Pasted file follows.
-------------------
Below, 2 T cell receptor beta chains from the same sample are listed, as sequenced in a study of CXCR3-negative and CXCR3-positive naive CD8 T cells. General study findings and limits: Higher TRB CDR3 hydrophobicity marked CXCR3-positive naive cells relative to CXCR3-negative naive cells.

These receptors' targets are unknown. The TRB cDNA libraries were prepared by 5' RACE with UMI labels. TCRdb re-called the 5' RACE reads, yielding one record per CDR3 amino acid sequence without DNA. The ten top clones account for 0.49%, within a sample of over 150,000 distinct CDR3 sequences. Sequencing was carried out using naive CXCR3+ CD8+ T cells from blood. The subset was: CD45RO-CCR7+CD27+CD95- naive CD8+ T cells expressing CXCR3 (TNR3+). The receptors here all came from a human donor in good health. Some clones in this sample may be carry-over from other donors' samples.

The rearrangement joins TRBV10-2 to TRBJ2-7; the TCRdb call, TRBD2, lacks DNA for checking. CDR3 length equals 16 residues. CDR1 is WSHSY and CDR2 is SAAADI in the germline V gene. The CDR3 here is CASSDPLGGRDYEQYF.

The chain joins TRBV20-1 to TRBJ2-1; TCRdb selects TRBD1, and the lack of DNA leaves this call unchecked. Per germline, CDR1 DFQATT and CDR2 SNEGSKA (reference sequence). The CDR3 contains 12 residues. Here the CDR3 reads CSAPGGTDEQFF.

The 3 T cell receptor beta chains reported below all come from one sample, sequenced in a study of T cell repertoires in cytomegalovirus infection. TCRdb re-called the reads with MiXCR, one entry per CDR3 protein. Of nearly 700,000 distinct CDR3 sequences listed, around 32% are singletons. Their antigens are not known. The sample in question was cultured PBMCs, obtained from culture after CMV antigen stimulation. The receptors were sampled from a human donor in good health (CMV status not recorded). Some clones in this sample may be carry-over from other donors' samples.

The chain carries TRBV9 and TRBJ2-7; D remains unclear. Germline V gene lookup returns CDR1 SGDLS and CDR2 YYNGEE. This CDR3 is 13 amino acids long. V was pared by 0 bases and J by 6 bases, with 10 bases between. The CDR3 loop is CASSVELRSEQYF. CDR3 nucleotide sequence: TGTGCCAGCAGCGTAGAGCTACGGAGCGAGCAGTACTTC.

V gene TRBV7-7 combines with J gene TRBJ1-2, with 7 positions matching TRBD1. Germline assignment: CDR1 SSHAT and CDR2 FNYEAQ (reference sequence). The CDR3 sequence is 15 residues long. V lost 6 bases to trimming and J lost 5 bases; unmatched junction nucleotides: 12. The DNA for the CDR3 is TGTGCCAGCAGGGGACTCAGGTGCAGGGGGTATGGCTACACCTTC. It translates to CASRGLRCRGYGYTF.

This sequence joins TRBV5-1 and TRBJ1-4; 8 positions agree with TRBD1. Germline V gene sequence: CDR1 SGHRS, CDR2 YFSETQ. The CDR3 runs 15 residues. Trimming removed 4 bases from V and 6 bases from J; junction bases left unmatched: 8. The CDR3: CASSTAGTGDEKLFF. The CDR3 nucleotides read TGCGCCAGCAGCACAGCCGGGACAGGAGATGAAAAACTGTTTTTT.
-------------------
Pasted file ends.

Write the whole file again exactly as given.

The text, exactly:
Below, 2 T cell receptor beta chains from the same sample are listed, as sequenced in a study of CXCR3-negative and CXCR3-positive naive CD8 T cells. General study findings and limits: Higher TRB CDR3 hydrophobicity marked CXCR3-positive naive cells relative to CXCR3-negative naive cells.

These receptors' targets are unknown. The TRB cDNA libraries were prepared by 5' RACE with UMI labels. TCRdb re-called the 5' RACE reads, yielding one record per CDR3 amino acid sequence without DNA. The ten top clones account for 0.49%, within a sample of over 150,000 distinct CDR3 sequences. Sequencing was carried out using naive CXCR3+ CD8+ T cells from blood. The subset was: CD45RO-CCR7+CD27+CD95- naive CD8+ T cells expressing CXCR3 (TNR3+). The receptors here all came from a human donor in good health. Some clones in this sample may be carry-over from other donors' samples.

The rearrangement joins TRBV10-2 to TRBJ2-7; the TCRdb call, TRBD2, lacks DNA for checking. CDR3 length equals 16 residues. CDR1 is WSHSY and CDR2 is SAAADI in the germline V gene. The CDR3 here is CASSDPLGGRDYEQYF.

The chain joins TRBV20-1 to TRBJ2-1; TCRdb selects TRBD1, and the lack of DNA leaves this call unchecked. Per germline, CDR1 DFQATT and CDR2 SNEGSKA (reference sequence). The CDR3 contains 12 residues. Here the CDR3 reads CSAPGGTDEQFF.

The 3 T cell receptor beta chains reported below all come from one sample, sequenced in a study of T cell repertoires in cytomegalovirus infection. TCRdb re-called the reads with MiXCR, one entry per CDR3 protein. Of nearly 700,000 distinct CDR3 sequences listed, around 32% are singletons. Their antigens are not known. The sample in question was cultured PBMCs, obtained from culture after CMV antigen stimulation. The receptors were sampled from a human donor in good health (CMV status not recorded). Some clones in this sample may be carry-over from other donors' samples.

The chain carries TRBV9 and TRBJ2-7; D remains unclear. Germline V gene lookup returns CDR1 SGDLS and CDR2 YYNGEE. This CDR3 is 13 amino acids long. V was pared by 0 bases and J by 6 bases, with 10 bases between. The CDR3 loop is CASSVELRSEQYF. CDR3 nucleotide sequence: TGTGCCAGCAGCGTAGAGCTACGGAGCGAGCAGTACTTC.

V gene TRBV7-7 combines with J gene TRBJ1-2, with 7 positions matching TRBD1. Germline assignment: CDR1 SSHAT and CDR2 FNYEAQ (reference sequence). The CDR3 sequence is 15 residues long. V lost 6 bases to trimming and J lost 5 bases; unmatched junction nucleotides: 12. The DNA for the CDR3 is TGTGCCAGCAGGGGACTCAGGTGCAGGGGGTATGGCTACACCTTC. It translates to CASRGLRCRGYGYTF.

This sequence joins TRBV5-1 and TRBJ1-4; 8 positions agree with TRBD1. Germline V gene sequence: CDR1 SGHRS, CDR2 YFSETQ. The CDR3 runs 15 residues. Trimming removed 4 bases from V and 6 bases from J; junction bases left unmatched: 8. The CDR3: CASSTAGTGDEKLFF. The CDR3 nucleotides read TGCGCCAGCAGCACAGCCGGGACAGGAGATGAAAAACTGTTTTTT.